Debussy’s “Brouillards”: A Journey into Pantonality

On Wednesday, we explored Richard Strauss’ Also sprach Zarathustra, a piece which ends, unresolved, in two radically unrelated keys (C and B). When the brash, outspoken Claude Debussy heard another Strauss tone poem, Till Eulenspiegel, he compared it to “an hour of original music in a lunatic asylum.” Yet, in the early years of the twentieth century, Debussy pushed the dense chromaticism of Strauss and Wagner into even more adventurous harmonic territory. We …

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Olivier Messiaen: Three Mystical Reflections for Holy Week

“My faith is the grand drama of my life,” wrote the French composer and organist Olivier Messiaen (1908-1992). “I’m a believer, so I sing words of God to those who have no faith.” Indeed, Messiaen’s music revels in the awe and wonder of the divine. Often, it drifts into haunting, deeply meditative territory where time seems to be suspended. From the bright, angelic colors of the human voice to the muted rumble …

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George Crumb’s “Dream Images”: Echoes of Faintly Remembered Music

In the score of his Dream Images (Love-Death Music) (Gemini), the American composer George Crumb (b. 1929) writes, “musingly, like the gentle caress of faintly remembered music (flexible and expressive).” This fleeting and atmospheric work for solo piano is the eleventh of twelve Fantasy-Pieces after the Zodiac which make up Crumb’s 1972 collection, Makrokosmos, Volume I, modeled after Bartók. In addition to its reference to astrology, the poetic title suggests the Liebestod (“love death”) of Wagner’s Tristan und Isolde. Notated without …

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Chopin’s Four Ballades: Poetry in Music

The solo piano Ballade originated with Frédéric Chopin. In the early nineteenth century, the title carried literary connotations. In his Henle forward, the musicologist Norbert Müllemann defined the folk ballade as “a strophically-constructed poem that described a dramatic, often also a demonic or mystical scenario within a comparatively restricted frame.” Robert Schumann suggested that Chopin was influenced by the work of the Polish Romantic poet, Adam Mickiewicz. As with Chopin, Mickiewicz fled political upheaval in …

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Chick Corea’s “Children’s Songs”: Simplicity as Beauty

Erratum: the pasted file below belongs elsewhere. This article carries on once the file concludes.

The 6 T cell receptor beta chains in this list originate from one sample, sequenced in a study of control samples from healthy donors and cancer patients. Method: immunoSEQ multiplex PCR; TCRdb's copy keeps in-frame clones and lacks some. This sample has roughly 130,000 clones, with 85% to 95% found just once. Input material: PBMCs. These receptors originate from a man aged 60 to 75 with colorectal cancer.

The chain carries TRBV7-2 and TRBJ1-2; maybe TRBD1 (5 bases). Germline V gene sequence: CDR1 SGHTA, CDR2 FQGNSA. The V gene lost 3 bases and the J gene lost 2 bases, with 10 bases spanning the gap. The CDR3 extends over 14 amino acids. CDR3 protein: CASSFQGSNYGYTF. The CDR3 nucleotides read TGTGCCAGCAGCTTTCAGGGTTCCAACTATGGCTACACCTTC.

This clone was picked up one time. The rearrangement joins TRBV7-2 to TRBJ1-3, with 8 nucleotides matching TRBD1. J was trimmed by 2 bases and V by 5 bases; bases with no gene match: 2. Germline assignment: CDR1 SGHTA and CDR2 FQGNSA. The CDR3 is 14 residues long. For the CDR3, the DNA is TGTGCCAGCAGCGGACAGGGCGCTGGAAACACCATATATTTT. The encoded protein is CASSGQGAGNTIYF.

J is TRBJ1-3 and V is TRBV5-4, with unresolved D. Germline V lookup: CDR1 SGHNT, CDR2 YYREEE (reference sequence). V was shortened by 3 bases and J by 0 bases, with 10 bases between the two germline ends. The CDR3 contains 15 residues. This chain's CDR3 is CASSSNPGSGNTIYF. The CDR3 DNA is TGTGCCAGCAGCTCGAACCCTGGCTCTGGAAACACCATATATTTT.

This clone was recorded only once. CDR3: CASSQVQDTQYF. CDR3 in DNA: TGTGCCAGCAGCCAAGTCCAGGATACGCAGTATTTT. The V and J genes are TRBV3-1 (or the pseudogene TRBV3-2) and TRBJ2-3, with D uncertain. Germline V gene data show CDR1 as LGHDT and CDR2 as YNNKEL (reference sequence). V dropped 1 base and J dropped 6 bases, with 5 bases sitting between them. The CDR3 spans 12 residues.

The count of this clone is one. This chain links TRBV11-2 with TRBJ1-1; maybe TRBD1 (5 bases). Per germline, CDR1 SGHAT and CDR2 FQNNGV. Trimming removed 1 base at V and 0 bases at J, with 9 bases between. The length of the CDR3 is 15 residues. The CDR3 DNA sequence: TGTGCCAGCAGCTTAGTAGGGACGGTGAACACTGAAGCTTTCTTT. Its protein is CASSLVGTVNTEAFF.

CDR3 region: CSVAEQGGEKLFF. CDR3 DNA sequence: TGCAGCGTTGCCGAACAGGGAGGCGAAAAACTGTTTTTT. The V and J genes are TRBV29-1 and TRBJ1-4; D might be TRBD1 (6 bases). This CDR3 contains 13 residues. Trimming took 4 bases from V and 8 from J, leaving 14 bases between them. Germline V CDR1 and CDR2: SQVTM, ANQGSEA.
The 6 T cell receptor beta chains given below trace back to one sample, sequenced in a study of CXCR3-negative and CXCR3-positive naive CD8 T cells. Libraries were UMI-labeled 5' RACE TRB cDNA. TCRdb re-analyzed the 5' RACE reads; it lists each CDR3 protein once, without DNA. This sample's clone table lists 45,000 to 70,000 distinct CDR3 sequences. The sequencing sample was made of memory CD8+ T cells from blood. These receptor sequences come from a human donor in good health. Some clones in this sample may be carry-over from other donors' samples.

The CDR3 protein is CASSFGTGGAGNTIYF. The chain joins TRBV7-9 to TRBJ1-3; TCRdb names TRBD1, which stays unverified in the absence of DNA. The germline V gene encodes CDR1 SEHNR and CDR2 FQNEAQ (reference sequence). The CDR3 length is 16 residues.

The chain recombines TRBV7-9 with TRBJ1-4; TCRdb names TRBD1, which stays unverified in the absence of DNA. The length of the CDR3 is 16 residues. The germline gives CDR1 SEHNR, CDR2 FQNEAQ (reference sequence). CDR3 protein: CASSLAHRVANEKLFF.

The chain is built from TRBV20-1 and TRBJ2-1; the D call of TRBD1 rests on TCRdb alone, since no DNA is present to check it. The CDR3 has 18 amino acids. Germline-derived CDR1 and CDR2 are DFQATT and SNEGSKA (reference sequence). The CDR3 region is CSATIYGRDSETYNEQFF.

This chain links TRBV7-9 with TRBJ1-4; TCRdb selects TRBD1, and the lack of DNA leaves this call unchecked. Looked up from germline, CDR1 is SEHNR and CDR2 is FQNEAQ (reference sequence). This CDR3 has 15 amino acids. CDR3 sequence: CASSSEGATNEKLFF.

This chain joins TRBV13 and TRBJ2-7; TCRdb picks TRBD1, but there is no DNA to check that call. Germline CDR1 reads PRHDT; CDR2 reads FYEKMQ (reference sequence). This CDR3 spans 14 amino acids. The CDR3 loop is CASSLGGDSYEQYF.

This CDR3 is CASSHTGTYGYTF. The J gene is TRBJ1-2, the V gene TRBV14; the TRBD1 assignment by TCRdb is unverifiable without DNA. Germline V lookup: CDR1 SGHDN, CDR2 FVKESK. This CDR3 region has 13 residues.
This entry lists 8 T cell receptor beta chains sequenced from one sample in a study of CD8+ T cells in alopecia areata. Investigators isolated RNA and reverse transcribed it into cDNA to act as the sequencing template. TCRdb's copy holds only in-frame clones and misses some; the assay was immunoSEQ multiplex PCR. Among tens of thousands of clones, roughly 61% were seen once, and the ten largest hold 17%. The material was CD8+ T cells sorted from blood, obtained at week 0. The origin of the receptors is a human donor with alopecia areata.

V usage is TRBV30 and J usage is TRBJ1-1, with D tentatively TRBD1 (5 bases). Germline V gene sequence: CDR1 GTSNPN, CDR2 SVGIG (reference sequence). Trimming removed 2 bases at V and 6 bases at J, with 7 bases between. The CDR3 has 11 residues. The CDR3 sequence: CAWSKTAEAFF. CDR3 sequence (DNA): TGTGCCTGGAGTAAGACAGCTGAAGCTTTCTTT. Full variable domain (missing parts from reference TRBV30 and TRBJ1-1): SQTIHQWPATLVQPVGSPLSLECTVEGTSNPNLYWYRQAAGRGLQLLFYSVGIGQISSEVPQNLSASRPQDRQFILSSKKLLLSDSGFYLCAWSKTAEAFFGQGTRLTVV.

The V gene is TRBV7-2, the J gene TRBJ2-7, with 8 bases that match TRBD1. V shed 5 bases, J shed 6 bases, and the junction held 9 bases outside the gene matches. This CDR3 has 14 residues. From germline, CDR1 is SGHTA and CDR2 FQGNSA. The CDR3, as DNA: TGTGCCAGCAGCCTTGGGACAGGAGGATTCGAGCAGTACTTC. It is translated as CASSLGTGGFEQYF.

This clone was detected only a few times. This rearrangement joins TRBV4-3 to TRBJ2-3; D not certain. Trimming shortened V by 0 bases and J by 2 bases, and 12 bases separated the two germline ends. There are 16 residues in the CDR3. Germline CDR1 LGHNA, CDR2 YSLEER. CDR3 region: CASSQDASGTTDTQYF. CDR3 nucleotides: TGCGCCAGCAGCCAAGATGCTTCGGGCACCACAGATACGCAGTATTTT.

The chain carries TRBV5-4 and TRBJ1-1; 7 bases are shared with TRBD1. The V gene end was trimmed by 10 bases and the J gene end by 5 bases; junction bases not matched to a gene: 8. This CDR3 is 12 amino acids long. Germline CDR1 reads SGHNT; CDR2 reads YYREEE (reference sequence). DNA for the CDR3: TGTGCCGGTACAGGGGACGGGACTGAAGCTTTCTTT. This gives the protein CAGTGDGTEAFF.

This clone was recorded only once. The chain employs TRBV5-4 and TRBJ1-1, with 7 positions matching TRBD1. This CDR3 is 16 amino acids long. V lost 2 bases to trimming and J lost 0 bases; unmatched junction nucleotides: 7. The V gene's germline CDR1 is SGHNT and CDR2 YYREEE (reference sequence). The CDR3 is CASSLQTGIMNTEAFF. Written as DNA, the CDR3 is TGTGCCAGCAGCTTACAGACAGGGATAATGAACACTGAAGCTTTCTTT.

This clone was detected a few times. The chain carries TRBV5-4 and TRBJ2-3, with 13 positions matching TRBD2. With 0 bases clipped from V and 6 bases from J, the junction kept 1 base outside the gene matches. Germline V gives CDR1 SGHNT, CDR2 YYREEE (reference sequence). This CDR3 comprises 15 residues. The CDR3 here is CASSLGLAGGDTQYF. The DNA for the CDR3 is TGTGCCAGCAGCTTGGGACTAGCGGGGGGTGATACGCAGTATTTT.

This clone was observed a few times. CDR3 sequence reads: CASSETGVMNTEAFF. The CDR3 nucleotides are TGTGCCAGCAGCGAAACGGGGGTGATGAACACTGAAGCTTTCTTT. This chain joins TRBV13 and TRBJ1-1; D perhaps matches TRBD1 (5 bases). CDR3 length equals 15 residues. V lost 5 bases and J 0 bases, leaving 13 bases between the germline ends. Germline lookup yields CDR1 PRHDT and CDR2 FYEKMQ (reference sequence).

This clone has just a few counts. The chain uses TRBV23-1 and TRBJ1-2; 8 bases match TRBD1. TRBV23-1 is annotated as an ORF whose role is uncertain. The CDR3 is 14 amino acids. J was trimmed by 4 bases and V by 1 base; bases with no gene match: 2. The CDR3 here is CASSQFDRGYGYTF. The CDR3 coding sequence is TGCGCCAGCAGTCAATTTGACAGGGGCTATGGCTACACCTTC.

The late jazz pianist Chick Corea began writing the solo piano collection, Children’s Songs, in 1971. The set of twenty short songs follows the model of Bartók’s Mikrokosmos. In the preface, Corea wrote that the music was intended “to convey simplicity as beauty, as represented in the Spirit of a child.”  Each of the twenty songs opens up a magical new vignette, each with its distinct atmosphere. At the same time, a sense of motivic …

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Liszt’s “Les Adieux”: A Fantasy on Gounod’s “Roméo et Juliette”

On April 27, 1867, Charles Gounod’s five act opera, Roméo et Juliette, was premiered at Paris’ Théâtre-Lyrique Impérial du Châtelet. The same year, Franz Liszt composed Les Adieux (“The Farewell”), a solo piano work described as “a Rêverie on a motif from Gounod’s opéra Roméo et Juliette.” As the pianist and musicologist Leslie Howard writes, He really uses several motifs from the opera, all concerned with the partings of the lovers: the end of the …

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Couperin’s “Les Barricades Mystérieuses”: A Sonic Kaleidoscope

The title of François Couperin’s Les Barricades Mystérieuses (“The Mysterious Barricades”) remains an enigma. One commentator has speculated that it may be a reference to continuous suspensions, or notes which hold over to create “a barricade to the basic harmony.” Others have suggested veiled references to freemasonry, masks worn by performers of Le Mystère ou les Fêtes de l’Inconnu (an event staged in 1714 by one of Couperin’s patrons), women’s eyelashes, or the wine barrels …

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